The World Cup bandwagon rolls into the hilly Ardennes region of southern Belgium for tomorrow's LiÃ¿ge-Bastogne-LiÃ¿ge classic, with locals hoping for a repeat of last season's home win.
The fourth of this season's 10 World Cup events, the 163 mile race, created in 1892, is the oldest of the classics and among the most scenic and most difficult events on the World Cup calendar. As the single-day race season develops, tomorrow's field looks wide open.
With last year's winner, Frank Vandenbroucke, missing the race because of health problems and focusing on the Tour de France, Belgian hopes are pinned on Johan Museeuw, second in the World Cup rankings and winner of last week's Paris-Roubaix race.
Other home-grown talent with the potential to catch the eye are Mario Aerts, the 26-year-old Lotto-Adecco rider, Farm Frites' Peter Van Petegem, currently fourth in the World Cup standings, and Axel Merckx, 27, who finished a strong 10th in Wednesday's Fleche-Wallonne race.
With a total of 61 wins, but only three since 1990, Belgians are increasingly looking to the young Merckx, part of Museeuw's Mapei-Quick Step team, to rekindle the glory days of his father.
Eddy Merckx won the LiÃ¿ge-Bastogne-LiÃ¿ge a record five times between 1969 and 1975. Only the Italian Moreno Argentin has come close to that with a hat-trick of wins from 1985 to 1987 and a fourth victory in 1991.
Merckx Jnr senses his time may be coming as his confidence and race discipline improve. "I have been too passive before. I've been wary of attacking because I've been scared of falling back again. This season, I'm being more instinctive and looking to attack. If I feel good, I'll go for it," he said.
His father Eddy agrees. "He was brave in attacking in the FlÃªche-Wallonne and I reckon he'll do the same in the LiÃ¿ge-Bastogne-LiÃ¿ge race which suits him better with its long, but less steep, climbs. It's perfect for Axel," he said.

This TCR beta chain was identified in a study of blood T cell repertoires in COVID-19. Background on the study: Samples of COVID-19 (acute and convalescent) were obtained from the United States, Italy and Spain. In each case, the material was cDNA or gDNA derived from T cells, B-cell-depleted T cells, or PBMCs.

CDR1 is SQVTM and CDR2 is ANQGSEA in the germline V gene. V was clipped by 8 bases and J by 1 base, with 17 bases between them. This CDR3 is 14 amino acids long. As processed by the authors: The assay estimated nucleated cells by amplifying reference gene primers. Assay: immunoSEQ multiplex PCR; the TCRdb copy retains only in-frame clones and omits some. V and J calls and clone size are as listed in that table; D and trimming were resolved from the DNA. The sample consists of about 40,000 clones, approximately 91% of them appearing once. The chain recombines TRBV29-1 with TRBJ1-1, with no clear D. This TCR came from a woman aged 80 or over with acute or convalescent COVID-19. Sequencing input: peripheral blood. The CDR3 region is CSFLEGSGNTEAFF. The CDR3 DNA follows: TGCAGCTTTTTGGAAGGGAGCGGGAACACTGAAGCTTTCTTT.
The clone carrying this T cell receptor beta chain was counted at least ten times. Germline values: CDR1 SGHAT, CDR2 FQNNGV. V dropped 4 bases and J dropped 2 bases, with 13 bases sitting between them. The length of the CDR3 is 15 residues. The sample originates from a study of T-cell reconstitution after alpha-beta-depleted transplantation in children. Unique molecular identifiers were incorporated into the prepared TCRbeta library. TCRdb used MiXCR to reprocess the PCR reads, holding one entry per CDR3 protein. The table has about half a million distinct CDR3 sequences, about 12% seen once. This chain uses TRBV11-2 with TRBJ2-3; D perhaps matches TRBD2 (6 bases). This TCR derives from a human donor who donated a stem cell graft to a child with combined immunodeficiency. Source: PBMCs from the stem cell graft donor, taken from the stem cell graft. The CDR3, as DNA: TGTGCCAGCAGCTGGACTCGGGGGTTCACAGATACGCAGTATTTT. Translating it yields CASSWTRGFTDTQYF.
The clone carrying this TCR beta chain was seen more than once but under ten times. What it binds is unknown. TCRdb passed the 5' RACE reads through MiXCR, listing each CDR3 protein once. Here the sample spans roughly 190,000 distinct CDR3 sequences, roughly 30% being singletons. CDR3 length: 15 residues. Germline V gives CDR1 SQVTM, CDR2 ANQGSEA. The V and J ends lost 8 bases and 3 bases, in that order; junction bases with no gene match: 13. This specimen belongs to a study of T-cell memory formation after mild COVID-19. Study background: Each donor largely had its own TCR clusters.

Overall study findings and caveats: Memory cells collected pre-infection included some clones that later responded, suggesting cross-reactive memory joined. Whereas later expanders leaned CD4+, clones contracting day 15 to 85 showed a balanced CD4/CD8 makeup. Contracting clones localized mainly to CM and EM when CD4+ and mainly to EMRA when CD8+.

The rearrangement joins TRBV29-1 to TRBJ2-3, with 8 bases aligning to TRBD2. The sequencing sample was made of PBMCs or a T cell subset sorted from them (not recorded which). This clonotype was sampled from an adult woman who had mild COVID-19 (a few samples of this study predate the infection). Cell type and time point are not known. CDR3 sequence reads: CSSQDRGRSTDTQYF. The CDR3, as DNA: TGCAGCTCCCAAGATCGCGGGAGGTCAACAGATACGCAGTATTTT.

Merckx and Museeuw are good friends and room-mates in a LiÃ¿ge hotel, so it should be interesting to see how the pair compete against one another when the race gets underway.
Belgians apart, the keyriders likely to be in at the death include the Italian Francesco Casagrande, of the Vini Caldirola team, who stormed to victory in the FlÃªche-Wallonne and who is looking to be only the fifth rider to complete that famous double.
Other riders to watch include the Dutchmen, Michael Boogerd and Maarten Den Bakker, second and third respectively in this race last year. The former world champion, Oscar Camenzind, the 1999 Tour de France winner, Lance Armstrong, and France's Laurent Jalabert, who has finished in the top four in the LiÃ¿ge-Bastogne-LiÃ¿ge in each of the last three years, should all be challenging for honours as well.
Germany's Erik Zabel leads the World Cup with 190 points after three events. Museeuw is second with 111, one point ahead of his fellow Belgian Andre Tchmil.Reuse content